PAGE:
Thus there appears to be no set of circumstances in which this case will not be ultimately heard in federal court. The court concludes that this reason alone is sufficient to support the exercise of its discretion to maintain jurisdiction. However, there are additional reasons. District courts have been instructed to consider judicial economy, convenience, and fairness to the litigants when determining whether or not to maintain jurisdiction under § 1367. Executive Software North America, Inc. v. United States District Court for the Central District of California, 24 F.3d 1545, 1552 (9th Cir. 1994), Palmer v. Hospital Authority of Randolph County, 22 F.3d 1559, 1569 (11th Cir. 1994), Growth Horizons, Inc. v. Delaware County, 983 F.2d 1277, 1284 (3d Cir. 1993), cert. denied, 114 S. Ct. 304 (1994). This case has been before the court since 1991, and the court has made a number of substantive and procedural rulings. To start this case over again would not be convenient or fair to the parties, and would not promote judicial economy as both the parties and the court have expended a great deal of time and energy on this case.
III. Declaratory Judgment Relief
Having determined to maintain jurisdiction of the pendent claims, the next question is the appropriateness of this case for declaratory relief. In a similar case, the Court of Appeals questioned the use of declaratory relief because an opinion on the merits would border "dangerously close on on advisory opinion." Jackson v. Culinary School of Washington, 313 U.S. App. D.C. 258, 59 F.3d 254, 256 (1995).
However, this case is different in two very important ways. First, in Jackson, the plaintiffs were asking for declaratory and injunctive relief. Here, the plaintiff is asking for additional relief in the form of a refund of the money she has paid. The parties have debated whether or not this relief is equitable, or is instead a claim for monetary damages. However, the court agrees with CSLFC and Bank of America that no matter the label given the requested relief, it is a concrete matter that can be resolved by a decision of this court.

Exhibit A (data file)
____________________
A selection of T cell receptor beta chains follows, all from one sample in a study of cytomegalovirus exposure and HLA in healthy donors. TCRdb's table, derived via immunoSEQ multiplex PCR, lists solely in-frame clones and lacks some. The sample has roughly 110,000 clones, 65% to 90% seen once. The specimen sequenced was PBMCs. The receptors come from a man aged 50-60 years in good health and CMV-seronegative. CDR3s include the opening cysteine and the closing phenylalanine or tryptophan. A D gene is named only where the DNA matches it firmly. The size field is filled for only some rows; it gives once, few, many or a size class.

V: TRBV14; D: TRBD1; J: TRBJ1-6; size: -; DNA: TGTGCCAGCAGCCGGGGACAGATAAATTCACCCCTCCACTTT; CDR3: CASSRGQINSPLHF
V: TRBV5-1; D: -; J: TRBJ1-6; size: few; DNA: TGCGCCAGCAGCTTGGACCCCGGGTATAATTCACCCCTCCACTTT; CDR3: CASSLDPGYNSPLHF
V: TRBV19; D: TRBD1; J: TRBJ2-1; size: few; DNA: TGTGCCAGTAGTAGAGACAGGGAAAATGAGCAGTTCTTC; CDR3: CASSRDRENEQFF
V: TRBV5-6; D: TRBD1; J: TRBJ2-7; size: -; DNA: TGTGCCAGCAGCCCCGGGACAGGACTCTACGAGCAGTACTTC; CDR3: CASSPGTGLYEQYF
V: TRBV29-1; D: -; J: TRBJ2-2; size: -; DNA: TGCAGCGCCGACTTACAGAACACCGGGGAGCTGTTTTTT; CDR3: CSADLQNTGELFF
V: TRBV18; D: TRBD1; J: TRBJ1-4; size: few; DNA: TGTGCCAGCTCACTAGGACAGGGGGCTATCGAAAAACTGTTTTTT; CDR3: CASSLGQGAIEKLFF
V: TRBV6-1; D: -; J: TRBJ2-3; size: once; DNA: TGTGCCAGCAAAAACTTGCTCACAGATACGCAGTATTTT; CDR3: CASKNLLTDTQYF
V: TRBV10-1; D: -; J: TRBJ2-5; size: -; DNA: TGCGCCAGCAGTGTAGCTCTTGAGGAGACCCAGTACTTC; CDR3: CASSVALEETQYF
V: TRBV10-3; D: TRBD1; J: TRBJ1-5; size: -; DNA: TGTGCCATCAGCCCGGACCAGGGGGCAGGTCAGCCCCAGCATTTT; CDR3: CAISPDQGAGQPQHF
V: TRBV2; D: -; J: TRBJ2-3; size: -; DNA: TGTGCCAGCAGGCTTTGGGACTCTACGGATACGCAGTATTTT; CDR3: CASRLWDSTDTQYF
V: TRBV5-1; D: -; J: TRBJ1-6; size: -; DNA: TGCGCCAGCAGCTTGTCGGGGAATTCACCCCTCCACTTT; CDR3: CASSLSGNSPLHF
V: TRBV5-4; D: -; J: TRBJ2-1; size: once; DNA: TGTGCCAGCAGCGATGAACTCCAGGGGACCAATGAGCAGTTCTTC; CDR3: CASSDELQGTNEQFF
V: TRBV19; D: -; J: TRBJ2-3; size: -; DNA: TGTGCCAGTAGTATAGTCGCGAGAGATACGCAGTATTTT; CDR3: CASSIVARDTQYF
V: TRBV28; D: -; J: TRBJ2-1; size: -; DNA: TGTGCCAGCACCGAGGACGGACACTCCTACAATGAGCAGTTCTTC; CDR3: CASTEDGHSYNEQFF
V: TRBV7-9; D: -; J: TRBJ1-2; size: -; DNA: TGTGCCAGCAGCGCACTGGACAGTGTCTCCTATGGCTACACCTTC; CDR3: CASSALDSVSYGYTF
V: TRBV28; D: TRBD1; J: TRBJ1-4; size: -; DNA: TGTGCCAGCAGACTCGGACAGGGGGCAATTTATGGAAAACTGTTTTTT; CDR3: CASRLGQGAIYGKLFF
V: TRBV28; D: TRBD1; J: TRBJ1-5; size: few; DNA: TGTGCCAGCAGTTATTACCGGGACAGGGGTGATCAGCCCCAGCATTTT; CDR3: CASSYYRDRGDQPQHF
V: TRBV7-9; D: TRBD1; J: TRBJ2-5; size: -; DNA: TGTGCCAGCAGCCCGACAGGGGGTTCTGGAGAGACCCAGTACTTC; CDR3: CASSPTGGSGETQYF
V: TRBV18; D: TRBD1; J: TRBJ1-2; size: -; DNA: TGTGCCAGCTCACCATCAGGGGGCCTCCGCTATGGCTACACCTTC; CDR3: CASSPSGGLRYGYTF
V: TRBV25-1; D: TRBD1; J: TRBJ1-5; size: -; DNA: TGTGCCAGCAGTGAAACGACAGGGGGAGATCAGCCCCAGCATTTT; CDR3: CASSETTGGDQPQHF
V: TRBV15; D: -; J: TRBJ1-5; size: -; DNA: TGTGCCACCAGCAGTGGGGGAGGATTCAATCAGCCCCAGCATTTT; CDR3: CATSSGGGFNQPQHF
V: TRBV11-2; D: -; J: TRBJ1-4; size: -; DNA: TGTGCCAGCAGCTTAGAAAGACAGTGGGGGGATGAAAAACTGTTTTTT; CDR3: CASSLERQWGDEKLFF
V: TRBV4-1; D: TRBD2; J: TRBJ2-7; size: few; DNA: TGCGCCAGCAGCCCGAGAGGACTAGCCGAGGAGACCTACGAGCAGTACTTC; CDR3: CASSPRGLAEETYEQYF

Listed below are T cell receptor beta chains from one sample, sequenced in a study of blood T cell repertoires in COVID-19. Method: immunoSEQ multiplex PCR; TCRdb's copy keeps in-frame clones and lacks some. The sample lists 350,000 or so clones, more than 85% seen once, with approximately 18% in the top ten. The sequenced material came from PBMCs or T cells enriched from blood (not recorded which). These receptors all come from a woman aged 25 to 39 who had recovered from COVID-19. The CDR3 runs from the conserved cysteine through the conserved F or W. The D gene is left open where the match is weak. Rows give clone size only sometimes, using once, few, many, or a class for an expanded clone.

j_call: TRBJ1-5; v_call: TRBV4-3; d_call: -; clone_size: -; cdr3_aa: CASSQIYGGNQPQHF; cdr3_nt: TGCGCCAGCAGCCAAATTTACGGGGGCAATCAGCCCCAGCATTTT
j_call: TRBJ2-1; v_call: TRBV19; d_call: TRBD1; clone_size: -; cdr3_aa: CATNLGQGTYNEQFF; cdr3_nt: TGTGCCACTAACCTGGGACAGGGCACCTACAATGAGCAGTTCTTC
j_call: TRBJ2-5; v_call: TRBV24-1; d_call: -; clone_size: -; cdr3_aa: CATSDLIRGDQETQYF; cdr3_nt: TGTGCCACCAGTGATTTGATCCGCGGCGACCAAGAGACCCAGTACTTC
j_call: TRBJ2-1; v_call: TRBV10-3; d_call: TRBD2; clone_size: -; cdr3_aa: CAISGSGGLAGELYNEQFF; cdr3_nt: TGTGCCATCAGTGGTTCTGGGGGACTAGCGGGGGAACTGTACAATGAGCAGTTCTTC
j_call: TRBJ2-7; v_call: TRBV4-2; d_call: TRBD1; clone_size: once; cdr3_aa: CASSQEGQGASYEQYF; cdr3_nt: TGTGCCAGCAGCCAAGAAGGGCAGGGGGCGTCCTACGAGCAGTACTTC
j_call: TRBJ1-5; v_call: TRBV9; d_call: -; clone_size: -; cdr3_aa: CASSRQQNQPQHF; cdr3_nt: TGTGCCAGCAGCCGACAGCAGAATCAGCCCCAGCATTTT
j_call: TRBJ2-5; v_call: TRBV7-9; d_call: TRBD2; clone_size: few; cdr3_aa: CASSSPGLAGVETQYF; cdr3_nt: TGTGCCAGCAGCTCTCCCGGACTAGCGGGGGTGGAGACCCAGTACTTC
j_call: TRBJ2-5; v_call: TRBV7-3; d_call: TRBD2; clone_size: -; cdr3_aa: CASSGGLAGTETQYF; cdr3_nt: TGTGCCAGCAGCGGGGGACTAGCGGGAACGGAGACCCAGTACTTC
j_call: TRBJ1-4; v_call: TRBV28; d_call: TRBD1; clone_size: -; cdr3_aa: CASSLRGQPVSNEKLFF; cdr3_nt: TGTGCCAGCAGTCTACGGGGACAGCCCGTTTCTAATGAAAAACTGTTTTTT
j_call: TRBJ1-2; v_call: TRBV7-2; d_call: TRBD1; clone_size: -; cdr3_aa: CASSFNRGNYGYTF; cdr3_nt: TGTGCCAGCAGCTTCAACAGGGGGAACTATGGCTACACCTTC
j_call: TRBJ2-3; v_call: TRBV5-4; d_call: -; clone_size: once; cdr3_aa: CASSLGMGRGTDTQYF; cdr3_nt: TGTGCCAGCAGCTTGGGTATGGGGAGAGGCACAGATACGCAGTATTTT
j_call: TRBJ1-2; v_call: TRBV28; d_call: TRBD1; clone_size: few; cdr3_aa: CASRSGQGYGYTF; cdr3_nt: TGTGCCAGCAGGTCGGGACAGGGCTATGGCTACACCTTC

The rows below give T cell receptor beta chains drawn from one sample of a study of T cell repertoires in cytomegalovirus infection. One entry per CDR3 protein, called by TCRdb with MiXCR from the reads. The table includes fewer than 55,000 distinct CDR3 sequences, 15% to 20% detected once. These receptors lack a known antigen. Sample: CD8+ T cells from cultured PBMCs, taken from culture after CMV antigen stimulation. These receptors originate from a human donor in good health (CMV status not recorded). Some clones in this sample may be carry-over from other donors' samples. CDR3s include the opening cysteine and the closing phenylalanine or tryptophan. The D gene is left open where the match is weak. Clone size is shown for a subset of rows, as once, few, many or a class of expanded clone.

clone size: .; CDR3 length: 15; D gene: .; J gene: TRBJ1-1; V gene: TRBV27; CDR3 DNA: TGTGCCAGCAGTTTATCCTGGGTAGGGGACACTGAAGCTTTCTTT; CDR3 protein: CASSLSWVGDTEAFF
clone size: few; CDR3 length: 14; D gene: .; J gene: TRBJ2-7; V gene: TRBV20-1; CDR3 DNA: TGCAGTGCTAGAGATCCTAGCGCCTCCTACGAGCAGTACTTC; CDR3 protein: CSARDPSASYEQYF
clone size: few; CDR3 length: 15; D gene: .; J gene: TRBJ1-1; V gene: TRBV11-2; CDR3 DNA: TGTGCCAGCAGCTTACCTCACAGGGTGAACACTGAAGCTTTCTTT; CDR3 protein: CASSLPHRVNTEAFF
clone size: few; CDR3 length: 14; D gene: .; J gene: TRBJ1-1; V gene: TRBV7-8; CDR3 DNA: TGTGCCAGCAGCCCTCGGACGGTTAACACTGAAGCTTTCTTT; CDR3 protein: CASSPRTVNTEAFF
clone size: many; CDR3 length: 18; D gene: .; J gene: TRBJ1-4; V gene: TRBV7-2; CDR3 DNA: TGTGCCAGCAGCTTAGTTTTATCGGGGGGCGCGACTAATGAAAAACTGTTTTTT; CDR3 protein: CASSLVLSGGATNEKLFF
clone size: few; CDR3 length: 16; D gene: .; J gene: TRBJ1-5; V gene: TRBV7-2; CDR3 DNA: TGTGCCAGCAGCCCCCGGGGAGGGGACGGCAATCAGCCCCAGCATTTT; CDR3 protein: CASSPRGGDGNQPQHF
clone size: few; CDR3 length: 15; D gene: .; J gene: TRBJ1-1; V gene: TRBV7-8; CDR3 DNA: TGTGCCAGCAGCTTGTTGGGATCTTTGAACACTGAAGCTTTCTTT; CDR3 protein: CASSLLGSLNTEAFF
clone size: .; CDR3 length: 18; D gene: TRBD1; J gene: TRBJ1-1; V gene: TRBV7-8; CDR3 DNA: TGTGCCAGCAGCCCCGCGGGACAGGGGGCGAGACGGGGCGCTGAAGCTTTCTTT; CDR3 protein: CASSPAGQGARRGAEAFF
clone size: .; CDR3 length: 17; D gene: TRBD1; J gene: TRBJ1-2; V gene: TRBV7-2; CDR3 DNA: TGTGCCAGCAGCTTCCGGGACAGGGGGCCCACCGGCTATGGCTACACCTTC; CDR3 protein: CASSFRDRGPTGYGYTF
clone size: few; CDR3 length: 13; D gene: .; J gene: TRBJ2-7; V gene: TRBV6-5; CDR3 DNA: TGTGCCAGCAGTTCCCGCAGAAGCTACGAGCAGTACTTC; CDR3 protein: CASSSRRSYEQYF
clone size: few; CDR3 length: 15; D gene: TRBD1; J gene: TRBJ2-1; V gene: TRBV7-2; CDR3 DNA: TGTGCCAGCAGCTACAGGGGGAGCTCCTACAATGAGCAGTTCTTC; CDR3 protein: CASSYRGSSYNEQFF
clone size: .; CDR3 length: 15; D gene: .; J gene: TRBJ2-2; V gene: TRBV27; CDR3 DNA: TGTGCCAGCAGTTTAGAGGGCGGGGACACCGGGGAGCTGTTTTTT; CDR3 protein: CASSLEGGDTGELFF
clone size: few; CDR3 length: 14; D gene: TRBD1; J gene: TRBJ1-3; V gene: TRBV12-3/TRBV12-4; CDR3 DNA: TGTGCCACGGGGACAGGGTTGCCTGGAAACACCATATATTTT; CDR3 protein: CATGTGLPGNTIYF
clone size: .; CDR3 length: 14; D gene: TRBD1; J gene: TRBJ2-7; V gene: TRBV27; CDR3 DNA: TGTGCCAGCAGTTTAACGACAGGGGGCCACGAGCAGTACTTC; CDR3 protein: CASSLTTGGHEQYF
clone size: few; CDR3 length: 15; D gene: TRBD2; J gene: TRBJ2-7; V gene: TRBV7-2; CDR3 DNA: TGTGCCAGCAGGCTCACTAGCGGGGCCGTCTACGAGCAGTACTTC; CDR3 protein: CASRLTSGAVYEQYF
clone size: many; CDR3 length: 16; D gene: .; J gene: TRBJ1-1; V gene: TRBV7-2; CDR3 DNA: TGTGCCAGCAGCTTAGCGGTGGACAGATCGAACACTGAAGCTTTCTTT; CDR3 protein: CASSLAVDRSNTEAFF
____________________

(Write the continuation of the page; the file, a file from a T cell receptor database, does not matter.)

Second, the case in Jackson involved over seventy named plaintiffs. The plaintiffs were residents of many different states, and had received their respective loans from many different lenders. The lenders themselves were from several states, and the loans all had different choice of law clauses. Because of this, the Court of Appeals concluded that an opinion declaring the status of D.C. law in relation to the federal law would not necessarily resolve any legal questions. Jackson, 59 F.3d at 256. Here, there is only one plaintiff, and the Court of Appeals has directed this court to address the choice of law question before reaching the preemption issues. Thus, the resulting opinion will not simply be a statement of the status of D.C. law. The court will first address the question of what state's law applies, and will then address any relief that may be available.
For these reasons, the court concludes this case is appropriate for declaratory relief. Concrete issues have been presented to the court that are appropriate for resolution. As such, any resulting opinion will not be an advisory opinion.
Thus the court concludes that considerations of judicial economy, convenience, and fairness to the litigants favor retaining jurisdiction of these claims because there is a substantial federal interest in resolution of the issues and even if dismissed, the Secretary of Education has expressed the intention to remove the subsequent case back to federal court. Additionally, the issues presented to the court ...